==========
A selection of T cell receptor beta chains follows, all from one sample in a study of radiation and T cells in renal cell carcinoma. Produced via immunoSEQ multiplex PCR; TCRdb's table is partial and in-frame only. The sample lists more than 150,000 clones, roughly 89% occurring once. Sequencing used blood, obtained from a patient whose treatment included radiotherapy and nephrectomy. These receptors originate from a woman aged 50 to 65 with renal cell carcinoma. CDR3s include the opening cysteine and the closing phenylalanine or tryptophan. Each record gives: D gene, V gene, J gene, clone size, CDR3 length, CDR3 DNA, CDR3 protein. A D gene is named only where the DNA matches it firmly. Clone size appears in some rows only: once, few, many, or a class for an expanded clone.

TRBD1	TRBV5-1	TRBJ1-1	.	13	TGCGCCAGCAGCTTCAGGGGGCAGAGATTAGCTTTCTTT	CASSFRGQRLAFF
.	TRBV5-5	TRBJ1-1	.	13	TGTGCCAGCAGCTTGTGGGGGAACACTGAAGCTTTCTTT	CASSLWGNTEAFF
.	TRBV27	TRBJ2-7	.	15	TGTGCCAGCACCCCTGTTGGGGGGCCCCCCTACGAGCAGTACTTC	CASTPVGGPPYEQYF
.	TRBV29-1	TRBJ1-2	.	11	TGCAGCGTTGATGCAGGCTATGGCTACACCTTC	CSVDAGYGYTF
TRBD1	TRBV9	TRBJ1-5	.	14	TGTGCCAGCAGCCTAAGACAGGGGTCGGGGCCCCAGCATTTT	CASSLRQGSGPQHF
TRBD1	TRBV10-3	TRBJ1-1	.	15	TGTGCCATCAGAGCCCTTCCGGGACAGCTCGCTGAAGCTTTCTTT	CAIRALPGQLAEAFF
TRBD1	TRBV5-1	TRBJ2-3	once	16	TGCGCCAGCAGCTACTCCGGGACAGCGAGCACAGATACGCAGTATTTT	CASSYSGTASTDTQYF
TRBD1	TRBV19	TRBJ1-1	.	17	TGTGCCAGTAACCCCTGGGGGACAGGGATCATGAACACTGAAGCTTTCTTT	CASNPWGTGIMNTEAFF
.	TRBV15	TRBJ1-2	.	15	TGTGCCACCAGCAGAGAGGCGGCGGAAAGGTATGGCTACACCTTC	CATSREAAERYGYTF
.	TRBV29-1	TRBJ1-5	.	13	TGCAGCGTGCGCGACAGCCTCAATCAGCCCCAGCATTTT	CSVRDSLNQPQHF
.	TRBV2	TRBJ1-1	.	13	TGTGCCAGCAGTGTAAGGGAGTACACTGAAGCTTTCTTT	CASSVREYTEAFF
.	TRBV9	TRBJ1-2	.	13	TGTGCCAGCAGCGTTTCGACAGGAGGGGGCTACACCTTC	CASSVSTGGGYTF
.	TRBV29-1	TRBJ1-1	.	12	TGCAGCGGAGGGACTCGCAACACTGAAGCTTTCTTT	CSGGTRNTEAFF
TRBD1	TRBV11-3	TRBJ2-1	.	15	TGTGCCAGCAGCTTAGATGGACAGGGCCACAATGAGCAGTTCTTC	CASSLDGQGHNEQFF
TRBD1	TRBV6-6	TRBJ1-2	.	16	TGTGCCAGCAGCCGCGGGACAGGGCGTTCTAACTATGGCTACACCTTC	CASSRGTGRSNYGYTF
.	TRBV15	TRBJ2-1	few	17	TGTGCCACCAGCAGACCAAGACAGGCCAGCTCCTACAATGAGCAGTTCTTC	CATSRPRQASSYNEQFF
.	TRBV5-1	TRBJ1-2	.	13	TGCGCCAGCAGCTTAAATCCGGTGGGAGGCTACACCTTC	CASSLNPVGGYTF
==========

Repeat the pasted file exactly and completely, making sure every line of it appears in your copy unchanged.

A selection of T cell receptor beta chains follows, all from one sample in a study of radiation and T cells in renal cell carcinoma. Produced via immunoSEQ multiplex PCR; TCRdb's table is partial and in-frame only. The sample lists more than 150,000 clones, roughly 89% occurring once. Sequencing used blood, obtained from a patient whose treatment included radiotherapy and nephrectomy. These receptors originate from a woman aged 50 to 65 with renal cell carcinoma. CDR3s include the opening cysteine and the closing phenylalanine or tryptophan. Each record gives: D gene, V gene, J gene, clone size, CDR3 length, CDR3 DNA, CDR3 protein. A D gene is named only where the DNA matches it firmly. Clone size appears in some rows only: once, few, many, or a class for an expanded clone.

TRBD1	TRBV5-1	TRBJ1-1	.	13	TGCGCCAGCAGCTTCAGGGGGCAGAGATTAGCTTTCTTT	CASSFRGQRLAFF
.	TRBV5-5	TRBJ1-1	.	13	TGTGCCAGCAGCTTGTGGGGGAACACTGAAGCTTTCTTT	CASSLWGNTEAFF
.	TRBV27	TRBJ2-7	.	15	TGTGCCAGCACCCCTGTTGGGGGGCCCCCCTACGAGCAGTACTTC	CASTPVGGPPYEQYF
.	TRBV29-1	TRBJ1-2	.	11	TGCAGCGTTGATGCAGGCTATGGCTACACCTTC	CSVDAGYGYTF
TRBD1	TRBV9	TRBJ1-5	.	14	TGTGCCAGCAGCCTAAGACAGGGGTCGGGGCCCCAGCATTTT	CASSLRQGSGPQHF
TRBD1	TRBV10-3	TRBJ1-1	.	15	TGTGCCATCAGAGCCCTTCCGGGACAGCTCGCTGAAGCTTTCTTT	CAIRALPGQLAEAFF
TRBD1	TRBV5-1	TRBJ2-3	once	16	TGCGCCAGCAGCTACTCCGGGACAGCGAGCACAGATACGCAGTATTTT	CASSYSGTASTDTQYF
TRBD1	TRBV19	TRBJ1-1	.	17	TGTGCCAGTAACCCCTGGGGGACAGGGATCATGAACACTGAAGCTTTCTTT	CASNPWGTGIMNTEAFF
.	TRBV15	TRBJ1-2	.	15	TGTGCCACCAGCAGAGAGGCGGCGGAAAGGTATGGCTACACCTTC	CATSREAAERYGYTF
.	TRBV29-1	TRBJ1-5	.	13	TGCAGCGTGCGCGACAGCCTCAATCAGCCCCAGCATTTT	CSVRDSLNQPQHF
.	TRBV2	TRBJ1-1	.	13	TGTGCCAGCAGTGTAAGGGAGTACACTGAAGCTTTCTTT	CASSVREYTEAFF
.	TRBV9	TRBJ1-2	.	13	TGTGCCAGCAGCGTTTCGACAGGAGGGGGCTACACCTTC	CASSVSTGGGYTF
.	TRBV29-1	TRBJ1-1	.	12	TGCAGCGGAGGGACTCGCAACACTGAAGCTTTCTTT	CSGGTRNTEAFF
TRBD1	TRBV11-3	TRBJ2-1	.	15	TGTGCCAGCAGCTTAGATGGACAGGGCCACAATGAGCAGTTCTTC	CASSLDGQGHNEQFF
TRBD1	TRBV6-6	TRBJ1-2	.	16	TGTGCCAGCAGCCGCGGGACAGGGCGTTCTAACTATGGCTACACCTTC	CASSRGTGRSNYGYTF
.	TRBV15	TRBJ2-1	few	17	TGTGCCACCAGCAGACCAAGACAGGCCAGCTCCTACAATGAGCAGTTCTTC	CATSRPRQASSYNEQFF
.	TRBV5-1	TRBJ1-2	.	13	TGCGCCAGCAGCTTAAATCCGGTGGGAGGCTACACCTTC	CASSLNPVGGYTF